“Corporate Personhood” Not Enough to Evade Carpool Lane Ticket

Corporate personhood law cited in traffic violation

When is a person a person -- and when is a corporation a person?

A Marin county self-described activist and "social entrepreneur" failed in his attempt to use the nation's "corporate personhood" laws to get out of a traffic ticket, but said that his efforts were true to their point.

Point being, are corporations truly people too, if you can't buckle their safety belts and drive with them in the carpool lane on Highway 101?

Jonathan Frieman, 56, has been driving in carpool lanes for 10 years with his family's charity foundations' legal papers of incorporation hoping to get pulled over, the San Francisco Chronicle reported.

The CHP obliged in October, and on Monday, Frieman argued his case before a judge, who seemed to take interest in the unusual argument before ruling against him.

"Corporations have grown into large, huge, fictional entities," he told reporters before his hearing. "Now I am taking their power and using it in order to drive in the carpool."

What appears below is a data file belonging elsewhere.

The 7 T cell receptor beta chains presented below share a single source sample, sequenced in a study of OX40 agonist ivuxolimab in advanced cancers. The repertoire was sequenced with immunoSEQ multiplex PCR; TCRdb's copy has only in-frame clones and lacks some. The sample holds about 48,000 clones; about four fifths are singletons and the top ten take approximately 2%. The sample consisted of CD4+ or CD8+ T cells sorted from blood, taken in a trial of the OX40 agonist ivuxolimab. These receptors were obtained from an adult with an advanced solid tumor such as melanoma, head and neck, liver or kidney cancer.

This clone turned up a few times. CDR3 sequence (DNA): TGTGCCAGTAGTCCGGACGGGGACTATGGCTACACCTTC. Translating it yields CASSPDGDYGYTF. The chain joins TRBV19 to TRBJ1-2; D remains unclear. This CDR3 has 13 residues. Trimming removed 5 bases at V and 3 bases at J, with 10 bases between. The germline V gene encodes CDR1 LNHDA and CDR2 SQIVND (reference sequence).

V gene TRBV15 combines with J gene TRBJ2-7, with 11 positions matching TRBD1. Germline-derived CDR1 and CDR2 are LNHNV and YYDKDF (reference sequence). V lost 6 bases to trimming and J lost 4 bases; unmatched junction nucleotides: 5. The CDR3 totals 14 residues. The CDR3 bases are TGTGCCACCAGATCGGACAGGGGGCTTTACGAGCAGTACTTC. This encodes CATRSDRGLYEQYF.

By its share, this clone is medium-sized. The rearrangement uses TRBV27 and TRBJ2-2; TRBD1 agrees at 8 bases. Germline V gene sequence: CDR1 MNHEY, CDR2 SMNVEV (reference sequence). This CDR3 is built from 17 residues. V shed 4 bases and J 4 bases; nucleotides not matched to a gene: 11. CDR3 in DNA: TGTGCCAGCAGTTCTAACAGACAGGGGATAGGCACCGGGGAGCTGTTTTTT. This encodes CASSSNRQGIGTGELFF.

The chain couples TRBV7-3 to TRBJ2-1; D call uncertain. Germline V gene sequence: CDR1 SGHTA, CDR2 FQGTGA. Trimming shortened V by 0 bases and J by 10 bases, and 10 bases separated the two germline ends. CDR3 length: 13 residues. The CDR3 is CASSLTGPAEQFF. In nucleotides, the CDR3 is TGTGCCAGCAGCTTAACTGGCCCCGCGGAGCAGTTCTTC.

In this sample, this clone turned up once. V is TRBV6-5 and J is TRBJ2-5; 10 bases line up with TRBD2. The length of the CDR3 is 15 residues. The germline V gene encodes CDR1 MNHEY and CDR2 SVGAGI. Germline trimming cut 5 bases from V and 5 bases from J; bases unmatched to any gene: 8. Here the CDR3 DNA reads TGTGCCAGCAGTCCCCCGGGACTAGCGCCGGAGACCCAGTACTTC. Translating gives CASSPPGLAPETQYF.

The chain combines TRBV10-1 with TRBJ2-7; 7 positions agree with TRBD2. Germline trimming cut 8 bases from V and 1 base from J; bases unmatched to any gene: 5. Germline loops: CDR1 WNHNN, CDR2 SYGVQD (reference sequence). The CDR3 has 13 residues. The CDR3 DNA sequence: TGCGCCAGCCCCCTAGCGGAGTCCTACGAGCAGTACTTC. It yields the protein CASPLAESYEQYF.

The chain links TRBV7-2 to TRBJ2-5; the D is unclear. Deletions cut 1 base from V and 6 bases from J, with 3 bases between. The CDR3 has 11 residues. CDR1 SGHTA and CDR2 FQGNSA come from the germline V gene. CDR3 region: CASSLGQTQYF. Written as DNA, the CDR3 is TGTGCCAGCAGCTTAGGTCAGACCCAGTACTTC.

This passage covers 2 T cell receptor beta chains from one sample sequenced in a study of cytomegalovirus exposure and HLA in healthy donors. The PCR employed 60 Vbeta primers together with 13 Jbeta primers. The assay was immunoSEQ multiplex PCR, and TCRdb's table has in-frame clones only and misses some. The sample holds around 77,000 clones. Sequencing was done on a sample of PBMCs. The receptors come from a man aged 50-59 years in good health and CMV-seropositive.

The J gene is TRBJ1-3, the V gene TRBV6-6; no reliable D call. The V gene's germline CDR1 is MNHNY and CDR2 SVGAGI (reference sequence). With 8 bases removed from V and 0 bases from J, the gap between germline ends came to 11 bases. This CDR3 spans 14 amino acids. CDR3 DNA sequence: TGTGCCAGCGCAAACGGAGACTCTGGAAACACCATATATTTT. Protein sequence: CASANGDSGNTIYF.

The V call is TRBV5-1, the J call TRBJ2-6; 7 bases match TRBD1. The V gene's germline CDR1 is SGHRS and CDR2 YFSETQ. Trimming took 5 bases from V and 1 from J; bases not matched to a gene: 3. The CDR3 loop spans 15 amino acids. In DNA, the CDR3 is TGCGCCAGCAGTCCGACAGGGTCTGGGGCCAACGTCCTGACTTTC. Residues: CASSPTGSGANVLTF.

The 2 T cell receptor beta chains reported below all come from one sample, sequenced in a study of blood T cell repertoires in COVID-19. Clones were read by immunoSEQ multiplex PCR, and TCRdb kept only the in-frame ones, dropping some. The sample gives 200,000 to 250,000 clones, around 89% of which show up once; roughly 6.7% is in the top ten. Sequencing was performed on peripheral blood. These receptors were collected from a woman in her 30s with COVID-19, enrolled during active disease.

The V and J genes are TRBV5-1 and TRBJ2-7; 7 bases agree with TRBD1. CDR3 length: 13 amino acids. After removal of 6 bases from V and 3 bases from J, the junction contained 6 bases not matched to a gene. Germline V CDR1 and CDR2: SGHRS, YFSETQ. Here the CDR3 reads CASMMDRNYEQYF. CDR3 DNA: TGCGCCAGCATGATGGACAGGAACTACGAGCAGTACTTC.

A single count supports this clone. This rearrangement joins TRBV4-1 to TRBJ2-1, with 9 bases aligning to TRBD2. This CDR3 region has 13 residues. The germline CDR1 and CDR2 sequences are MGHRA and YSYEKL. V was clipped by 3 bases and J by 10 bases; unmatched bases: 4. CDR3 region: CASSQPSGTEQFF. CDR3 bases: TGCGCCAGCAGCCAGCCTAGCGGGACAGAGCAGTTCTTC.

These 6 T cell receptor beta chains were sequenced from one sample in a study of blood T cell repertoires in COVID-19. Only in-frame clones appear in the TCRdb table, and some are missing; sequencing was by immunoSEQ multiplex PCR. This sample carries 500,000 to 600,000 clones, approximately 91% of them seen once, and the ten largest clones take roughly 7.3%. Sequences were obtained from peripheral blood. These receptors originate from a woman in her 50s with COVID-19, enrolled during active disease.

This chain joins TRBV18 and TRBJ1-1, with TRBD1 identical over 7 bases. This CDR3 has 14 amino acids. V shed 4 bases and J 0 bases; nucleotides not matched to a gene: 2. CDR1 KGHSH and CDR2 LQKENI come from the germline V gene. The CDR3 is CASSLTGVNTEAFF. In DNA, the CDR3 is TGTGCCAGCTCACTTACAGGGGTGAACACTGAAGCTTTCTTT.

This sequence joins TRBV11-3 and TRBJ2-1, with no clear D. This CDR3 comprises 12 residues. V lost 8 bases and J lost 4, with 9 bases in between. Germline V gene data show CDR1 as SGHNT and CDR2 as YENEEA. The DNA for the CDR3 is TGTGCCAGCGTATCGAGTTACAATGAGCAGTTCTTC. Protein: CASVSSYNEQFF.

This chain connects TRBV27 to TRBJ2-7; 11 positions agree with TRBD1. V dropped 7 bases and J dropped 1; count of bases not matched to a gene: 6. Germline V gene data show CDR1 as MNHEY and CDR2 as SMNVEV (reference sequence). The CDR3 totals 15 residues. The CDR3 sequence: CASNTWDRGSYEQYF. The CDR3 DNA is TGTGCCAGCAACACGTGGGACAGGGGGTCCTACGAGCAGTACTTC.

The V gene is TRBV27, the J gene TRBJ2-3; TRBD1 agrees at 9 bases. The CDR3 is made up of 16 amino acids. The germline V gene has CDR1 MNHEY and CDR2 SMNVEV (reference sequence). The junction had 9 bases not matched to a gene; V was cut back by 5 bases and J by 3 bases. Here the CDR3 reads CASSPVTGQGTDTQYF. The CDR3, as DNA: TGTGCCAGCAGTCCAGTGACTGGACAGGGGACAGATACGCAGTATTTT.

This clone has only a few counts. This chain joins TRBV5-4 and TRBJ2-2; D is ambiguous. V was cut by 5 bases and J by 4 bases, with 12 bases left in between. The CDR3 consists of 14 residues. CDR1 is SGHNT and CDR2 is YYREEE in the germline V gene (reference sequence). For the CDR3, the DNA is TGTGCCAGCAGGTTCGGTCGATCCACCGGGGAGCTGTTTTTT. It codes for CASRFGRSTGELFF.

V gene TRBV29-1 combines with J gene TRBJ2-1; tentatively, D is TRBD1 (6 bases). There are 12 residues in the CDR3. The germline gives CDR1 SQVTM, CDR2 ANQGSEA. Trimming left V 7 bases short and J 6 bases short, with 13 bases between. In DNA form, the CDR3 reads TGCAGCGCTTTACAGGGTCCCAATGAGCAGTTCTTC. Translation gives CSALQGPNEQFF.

Much state and federal law has grappled with this issue, most recently and most controversially in 2010, when the US Supreme Court ruled that the First Amendment protects corporations' ability to donate to political campaigns. That is the infamous "Citizens United" decision.

Frieman's attorney pointed out that the California Vehicle Code defines people as "natural persons and corporations," the newspaper reported.

Frieman says he will appeal the judge's ruling within 30 days. Could it be that the end of corporate personhood began on a Marin County highway?

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